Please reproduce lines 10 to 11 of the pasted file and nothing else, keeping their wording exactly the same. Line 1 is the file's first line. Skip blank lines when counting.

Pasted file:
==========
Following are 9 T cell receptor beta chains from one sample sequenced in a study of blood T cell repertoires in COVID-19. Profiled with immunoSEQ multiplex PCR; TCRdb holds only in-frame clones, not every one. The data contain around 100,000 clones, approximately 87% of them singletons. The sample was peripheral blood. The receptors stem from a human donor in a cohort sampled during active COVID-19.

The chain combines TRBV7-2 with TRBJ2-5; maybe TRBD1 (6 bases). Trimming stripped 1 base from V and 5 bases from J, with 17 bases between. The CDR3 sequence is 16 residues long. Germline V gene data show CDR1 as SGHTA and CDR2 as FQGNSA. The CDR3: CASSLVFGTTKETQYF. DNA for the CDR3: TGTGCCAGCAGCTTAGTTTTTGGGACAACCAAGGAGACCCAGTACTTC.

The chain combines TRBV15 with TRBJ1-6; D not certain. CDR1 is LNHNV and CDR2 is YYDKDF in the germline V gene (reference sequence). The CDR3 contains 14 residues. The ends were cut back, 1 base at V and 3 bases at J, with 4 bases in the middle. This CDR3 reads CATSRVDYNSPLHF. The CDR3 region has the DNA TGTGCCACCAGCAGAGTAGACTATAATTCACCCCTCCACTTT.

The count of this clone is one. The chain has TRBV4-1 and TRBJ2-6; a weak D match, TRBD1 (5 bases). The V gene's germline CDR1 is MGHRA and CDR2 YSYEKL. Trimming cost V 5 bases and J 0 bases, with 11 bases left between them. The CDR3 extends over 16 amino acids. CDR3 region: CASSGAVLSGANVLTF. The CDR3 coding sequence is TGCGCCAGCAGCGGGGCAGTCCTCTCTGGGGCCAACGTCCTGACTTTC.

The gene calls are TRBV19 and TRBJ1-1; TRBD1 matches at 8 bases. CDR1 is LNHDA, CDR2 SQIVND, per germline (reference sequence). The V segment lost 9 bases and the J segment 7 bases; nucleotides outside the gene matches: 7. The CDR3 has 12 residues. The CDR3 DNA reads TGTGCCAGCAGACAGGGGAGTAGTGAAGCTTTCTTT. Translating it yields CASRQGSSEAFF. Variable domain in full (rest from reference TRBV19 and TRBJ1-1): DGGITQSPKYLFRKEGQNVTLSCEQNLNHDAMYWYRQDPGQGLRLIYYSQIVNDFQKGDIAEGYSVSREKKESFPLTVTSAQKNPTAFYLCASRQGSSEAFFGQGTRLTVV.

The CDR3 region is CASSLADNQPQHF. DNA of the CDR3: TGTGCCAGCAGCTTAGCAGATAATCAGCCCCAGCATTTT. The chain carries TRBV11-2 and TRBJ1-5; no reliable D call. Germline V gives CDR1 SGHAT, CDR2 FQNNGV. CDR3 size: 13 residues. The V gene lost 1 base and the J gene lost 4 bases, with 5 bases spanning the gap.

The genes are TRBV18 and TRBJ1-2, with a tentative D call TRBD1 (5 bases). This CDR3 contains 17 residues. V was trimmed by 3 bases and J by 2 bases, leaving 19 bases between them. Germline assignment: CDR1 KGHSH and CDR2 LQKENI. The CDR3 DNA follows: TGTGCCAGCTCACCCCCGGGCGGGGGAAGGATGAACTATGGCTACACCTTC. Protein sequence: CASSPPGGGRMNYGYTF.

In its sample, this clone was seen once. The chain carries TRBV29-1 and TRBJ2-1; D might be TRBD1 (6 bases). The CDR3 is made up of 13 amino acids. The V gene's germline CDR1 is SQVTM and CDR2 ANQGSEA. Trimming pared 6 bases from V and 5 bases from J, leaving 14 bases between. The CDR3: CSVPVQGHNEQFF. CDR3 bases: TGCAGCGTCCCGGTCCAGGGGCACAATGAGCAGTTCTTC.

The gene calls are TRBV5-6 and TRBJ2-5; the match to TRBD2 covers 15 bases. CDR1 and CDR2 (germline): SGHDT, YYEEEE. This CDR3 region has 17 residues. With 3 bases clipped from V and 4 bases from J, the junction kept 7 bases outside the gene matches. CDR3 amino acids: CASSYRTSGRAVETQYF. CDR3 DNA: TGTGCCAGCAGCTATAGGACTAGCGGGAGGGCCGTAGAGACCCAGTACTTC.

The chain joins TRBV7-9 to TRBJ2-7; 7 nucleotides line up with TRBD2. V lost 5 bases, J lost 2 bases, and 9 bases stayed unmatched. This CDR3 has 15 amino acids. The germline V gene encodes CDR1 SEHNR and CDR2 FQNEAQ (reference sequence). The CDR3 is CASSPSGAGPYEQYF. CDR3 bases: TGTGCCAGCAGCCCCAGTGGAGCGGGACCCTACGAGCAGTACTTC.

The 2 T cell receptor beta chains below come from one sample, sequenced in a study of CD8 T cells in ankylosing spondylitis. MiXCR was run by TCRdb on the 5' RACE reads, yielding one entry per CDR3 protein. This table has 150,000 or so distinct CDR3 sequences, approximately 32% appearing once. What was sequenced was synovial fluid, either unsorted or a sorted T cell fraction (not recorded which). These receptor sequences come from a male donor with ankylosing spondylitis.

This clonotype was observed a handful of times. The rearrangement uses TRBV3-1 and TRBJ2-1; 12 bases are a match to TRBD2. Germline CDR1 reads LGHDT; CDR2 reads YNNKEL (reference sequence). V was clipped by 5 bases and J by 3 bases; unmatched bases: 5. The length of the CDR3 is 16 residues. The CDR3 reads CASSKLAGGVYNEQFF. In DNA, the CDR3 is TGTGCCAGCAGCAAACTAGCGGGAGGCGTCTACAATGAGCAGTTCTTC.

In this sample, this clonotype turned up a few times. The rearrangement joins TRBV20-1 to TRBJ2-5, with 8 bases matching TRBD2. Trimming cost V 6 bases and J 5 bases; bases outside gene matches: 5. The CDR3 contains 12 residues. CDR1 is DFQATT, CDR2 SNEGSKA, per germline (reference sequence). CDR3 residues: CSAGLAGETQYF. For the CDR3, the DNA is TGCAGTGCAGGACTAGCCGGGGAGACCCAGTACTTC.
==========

The chain joins TRBV7-9 to TRBJ2-7; 7 nucleotides line up with TRBD2. V lost 5 bases, J lost 2 bases, and 9 bases stayed unmatched. This CDR3 has 15 amino acids. The germline V gene encodes CDR1 SEHNR and CDR2 FQNEAQ (reference sequence). The CDR3 is CASSPSGAGPYEQYF. CDR3 bases: TGTGCCAGCAGCCCCAGTGGAGCGGGACCCTACGAGCAGTACTTC.

The 2 T cell receptor beta chains below come from one sample, sequenced in a study of CD8 T cells in ankylosing spondylitis. MiXCR was run by TCRdb on the 5' RACE reads, yielding one entry per CDR3 protein. This table has 150,000 or so distinct CDR3 sequences, approximately 32% appearing once. What was sequenced was synovial fluid, either unsorted or a sorted T cell fraction (not recorded which). These receptor sequences come from a male donor with ankylosing spondylitis.